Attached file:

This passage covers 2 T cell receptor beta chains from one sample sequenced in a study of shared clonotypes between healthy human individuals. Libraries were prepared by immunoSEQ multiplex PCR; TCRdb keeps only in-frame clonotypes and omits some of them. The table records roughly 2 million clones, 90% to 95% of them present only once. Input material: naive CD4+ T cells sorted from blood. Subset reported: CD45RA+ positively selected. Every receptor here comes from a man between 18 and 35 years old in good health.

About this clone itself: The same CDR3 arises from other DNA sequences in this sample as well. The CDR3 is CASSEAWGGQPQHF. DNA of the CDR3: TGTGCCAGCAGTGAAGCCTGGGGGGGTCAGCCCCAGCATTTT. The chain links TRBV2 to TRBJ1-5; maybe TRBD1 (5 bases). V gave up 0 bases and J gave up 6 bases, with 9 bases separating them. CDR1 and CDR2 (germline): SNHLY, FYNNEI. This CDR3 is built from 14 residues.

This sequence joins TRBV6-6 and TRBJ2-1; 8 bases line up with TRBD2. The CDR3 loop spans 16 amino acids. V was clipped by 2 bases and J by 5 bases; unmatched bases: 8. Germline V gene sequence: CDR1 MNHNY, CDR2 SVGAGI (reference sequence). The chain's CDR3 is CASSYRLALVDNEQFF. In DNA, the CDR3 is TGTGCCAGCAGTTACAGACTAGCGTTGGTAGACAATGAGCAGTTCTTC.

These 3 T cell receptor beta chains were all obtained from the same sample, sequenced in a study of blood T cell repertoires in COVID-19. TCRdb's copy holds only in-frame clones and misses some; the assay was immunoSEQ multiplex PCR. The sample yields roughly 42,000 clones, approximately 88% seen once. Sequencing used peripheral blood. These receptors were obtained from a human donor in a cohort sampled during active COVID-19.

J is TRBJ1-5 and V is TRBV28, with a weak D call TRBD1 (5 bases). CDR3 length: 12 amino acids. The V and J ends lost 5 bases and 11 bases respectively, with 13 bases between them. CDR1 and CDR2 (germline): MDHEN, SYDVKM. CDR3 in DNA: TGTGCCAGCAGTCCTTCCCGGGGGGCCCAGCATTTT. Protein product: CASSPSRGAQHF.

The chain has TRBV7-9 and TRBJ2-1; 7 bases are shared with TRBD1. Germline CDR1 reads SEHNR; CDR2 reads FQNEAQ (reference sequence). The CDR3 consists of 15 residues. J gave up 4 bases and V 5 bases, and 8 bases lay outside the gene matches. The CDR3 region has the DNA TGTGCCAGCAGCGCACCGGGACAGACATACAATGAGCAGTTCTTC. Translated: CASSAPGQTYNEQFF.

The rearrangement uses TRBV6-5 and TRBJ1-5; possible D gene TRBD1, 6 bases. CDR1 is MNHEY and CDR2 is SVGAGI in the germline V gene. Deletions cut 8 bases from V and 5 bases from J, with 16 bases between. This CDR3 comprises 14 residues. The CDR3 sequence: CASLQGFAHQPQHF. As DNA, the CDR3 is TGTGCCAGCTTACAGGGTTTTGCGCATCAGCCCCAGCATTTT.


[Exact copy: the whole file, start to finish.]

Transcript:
This passage covers 2 T cell receptor beta chains from one sample sequenced in a study of shared clonotypes between healthy human individuals. Libraries were prepared by immunoSEQ multiplex PCR; TCRdb keeps only in-frame clonotypes and omits some of them. The table records roughly 2 million clones, 90% to 95% of them present only once. Input material: naive CD4+ T cells sorted from blood. Subset reported: CD45RA+ positively selected. Every receptor here comes from a man between 18 and 35 years old in good health.

About this clone itself: The same CDR3 arises from other DNA sequences in this sample as well. The CDR3 is CASSEAWGGQPQHF. DNA of the CDR3: TGTGCCAGCAGTGAAGCCTGGGGGGGTCAGCCCCAGCATTTT. The chain links TRBV2 to TRBJ1-5; maybe TRBD1 (5 bases). V gave up 0 bases and J gave up 6 bases, with 9 bases separating them. CDR1 and CDR2 (germline): SNHLY, FYNNEI. This CDR3 is built from 14 residues.

This sequence joins TRBV6-6 and TRBJ2-1; 8 bases line up with TRBD2. The CDR3 loop spans 16 amino acids. V was clipped by 2 bases and J by 5 bases; unmatched bases: 8. Germline V gene sequence: CDR1 MNHNY, CDR2 SVGAGI (reference sequence). The chain's CDR3 is CASSYRLALVDNEQFF. In DNA, the CDR3 is TGTGCCAGCAGTTACAGACTAGCGTTGGTAGACAATGAGCAGTTCTTC.

These 3 T cell receptor beta chains were all obtained from the same sample, sequenced in a study of blood T cell repertoires in COVID-19. TCRdb's copy holds only in-frame clones and misses some; the assay was immunoSEQ multiplex PCR. The sample yields roughly 42,000 clones, approximately 88% seen once. Sequencing used peripheral blood. These receptors were obtained from a human donor in a cohort sampled during active COVID-19.

J is TRBJ1-5 and V is TRBV28, with a weak D call TRBD1 (5 bases). CDR3 length: 12 amino acids. The V and J ends lost 5 bases and 11 bases respectively, with 13 bases between them. CDR1 and CDR2 (germline): MDHEN, SYDVKM. CDR3 in DNA: TGTGCCAGCAGTCCTTCCCGGGGGGCCCAGCATTTT. Protein product: CASSPSRGAQHF.

The chain has TRBV7-9 and TRBJ2-1; 7 bases are shared with TRBD1. Germline CDR1 reads SEHNR; CDR2 reads FQNEAQ (reference sequence). The CDR3 consists of 15 residues. J gave up 4 bases and V 5 bases, and 8 bases lay outside the gene matches. The CDR3 region has the DNA TGTGCCAGCAGCGCACCGGGACAGACATACAATGAGCAGTTCTTC. Translated: CASSAPGQTYNEQFF.

The rearrangement uses TRBV6-5 and TRBJ1-5; possible D gene TRBD1, 6 bases. CDR1 is MNHEY and CDR2 is SVGAGI in the germline V gene. Deletions cut 8 bases from V and 5 bases from J, with 16 bases between. This CDR3 comprises 14 residues. The CDR3 sequence: CASLQGFAHQPQHF. As DNA, the CDR3 is TGTGCCAGCTTACAGGGTTTTGCGCATCAGCCCCAGCATTTT.